choice of filmmaking as a profession. "That's one of those questions
you'd need to ask my psychiatrist, if I had one," the director quipped
acerbically. No one asked line producer Lew Rywin (who also worked on
Schindler's List and Aimée & Jaguar) why
big-budget Holocaust features seem inevitably to highlight stories of
Germans saving Jewish lives, and thus to flout the grain of history.
Less hullabaloo surrounded documentarian Frederick Wiseman's brilliant
fiction debut, The Last Letter, a one-hour feature screening
out-of-competition. Filmed in rich black-and-white, Catherine Samie, an
actress from the Comédie Française, performs a text drawn
from Russian author Vasily Grossman's novel, Life and Fate--a
chapter consisting of the last letter that a Russian Jewish doctor in
German-occupied Ukraine writes to her son, who is behind the frontlines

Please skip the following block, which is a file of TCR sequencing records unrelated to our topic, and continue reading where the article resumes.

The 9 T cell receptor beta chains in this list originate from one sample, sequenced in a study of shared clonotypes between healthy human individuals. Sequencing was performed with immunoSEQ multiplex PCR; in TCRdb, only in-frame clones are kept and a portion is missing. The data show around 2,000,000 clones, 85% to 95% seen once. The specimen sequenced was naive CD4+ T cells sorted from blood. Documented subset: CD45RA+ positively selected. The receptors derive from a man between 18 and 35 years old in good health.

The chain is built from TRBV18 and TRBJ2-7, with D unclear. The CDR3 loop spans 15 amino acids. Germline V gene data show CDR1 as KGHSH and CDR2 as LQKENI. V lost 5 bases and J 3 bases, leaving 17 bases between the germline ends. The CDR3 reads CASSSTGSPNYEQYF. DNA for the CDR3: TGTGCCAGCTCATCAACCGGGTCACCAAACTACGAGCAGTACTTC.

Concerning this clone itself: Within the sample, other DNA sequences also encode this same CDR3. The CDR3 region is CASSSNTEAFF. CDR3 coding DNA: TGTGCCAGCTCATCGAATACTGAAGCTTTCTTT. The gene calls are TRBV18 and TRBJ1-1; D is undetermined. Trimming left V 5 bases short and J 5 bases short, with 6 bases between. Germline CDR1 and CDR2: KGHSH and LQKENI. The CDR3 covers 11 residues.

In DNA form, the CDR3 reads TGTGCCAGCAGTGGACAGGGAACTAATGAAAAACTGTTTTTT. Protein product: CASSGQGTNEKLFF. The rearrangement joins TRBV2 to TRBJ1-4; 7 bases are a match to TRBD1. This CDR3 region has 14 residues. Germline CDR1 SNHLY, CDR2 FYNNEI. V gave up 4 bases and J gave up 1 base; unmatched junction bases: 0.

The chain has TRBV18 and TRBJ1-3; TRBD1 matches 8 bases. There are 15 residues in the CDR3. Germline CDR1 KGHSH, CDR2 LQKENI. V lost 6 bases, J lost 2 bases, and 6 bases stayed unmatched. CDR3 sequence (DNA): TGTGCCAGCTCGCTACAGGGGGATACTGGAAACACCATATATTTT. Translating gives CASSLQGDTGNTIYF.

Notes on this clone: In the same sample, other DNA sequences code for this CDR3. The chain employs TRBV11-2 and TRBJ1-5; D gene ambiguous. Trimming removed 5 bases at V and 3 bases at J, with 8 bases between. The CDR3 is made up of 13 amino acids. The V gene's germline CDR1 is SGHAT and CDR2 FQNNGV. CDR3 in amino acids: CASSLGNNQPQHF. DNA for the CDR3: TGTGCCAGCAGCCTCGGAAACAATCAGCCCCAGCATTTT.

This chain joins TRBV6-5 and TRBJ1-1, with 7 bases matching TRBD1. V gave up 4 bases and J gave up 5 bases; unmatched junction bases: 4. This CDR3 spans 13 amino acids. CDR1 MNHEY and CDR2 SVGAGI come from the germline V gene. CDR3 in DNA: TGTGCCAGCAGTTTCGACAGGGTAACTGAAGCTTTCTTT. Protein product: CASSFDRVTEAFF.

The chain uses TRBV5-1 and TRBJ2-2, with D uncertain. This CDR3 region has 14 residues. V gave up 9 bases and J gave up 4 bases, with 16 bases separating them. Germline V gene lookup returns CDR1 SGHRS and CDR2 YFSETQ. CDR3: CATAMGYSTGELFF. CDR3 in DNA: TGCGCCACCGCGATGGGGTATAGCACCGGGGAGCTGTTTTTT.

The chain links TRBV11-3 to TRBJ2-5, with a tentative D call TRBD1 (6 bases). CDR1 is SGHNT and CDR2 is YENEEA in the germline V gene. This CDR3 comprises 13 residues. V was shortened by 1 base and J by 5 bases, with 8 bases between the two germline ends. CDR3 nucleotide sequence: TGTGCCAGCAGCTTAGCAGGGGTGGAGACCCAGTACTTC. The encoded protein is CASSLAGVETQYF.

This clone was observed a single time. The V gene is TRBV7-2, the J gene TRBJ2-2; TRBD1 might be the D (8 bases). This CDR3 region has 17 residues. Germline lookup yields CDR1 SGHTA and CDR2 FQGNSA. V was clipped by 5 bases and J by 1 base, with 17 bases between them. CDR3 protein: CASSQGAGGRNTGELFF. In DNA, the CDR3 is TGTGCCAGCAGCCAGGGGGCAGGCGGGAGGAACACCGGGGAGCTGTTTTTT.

in safety. Visuals reminiscent of German Expressionist film--the
actress's physiognomy and the shadows surrounding her figure--combine
with the pure power of language to conjure up the lost world of the
ghetto (the poor patients who pay her with potatoes, the neighbor in an
elegant linen suit, wearing his yellow star like a camellia). Using
these subtle and minimalist means, Wiseman's film builds to an
emotionally devastating conclusion.
But that's Cannes, where the purest cinematic pleasures coexist beside a
rare degree of hype and glamour. Where else would a jury including
surrealists (president David Lynch and fellow director Raoul Ruiz) and
powerful babes (actresses Sharon Stone and Michelle Yeoh) assemble to
judge the fate of world cinema? They gave this year's critical favorite,
Finnish director Aki Kaurismäki's The Man Without a Past,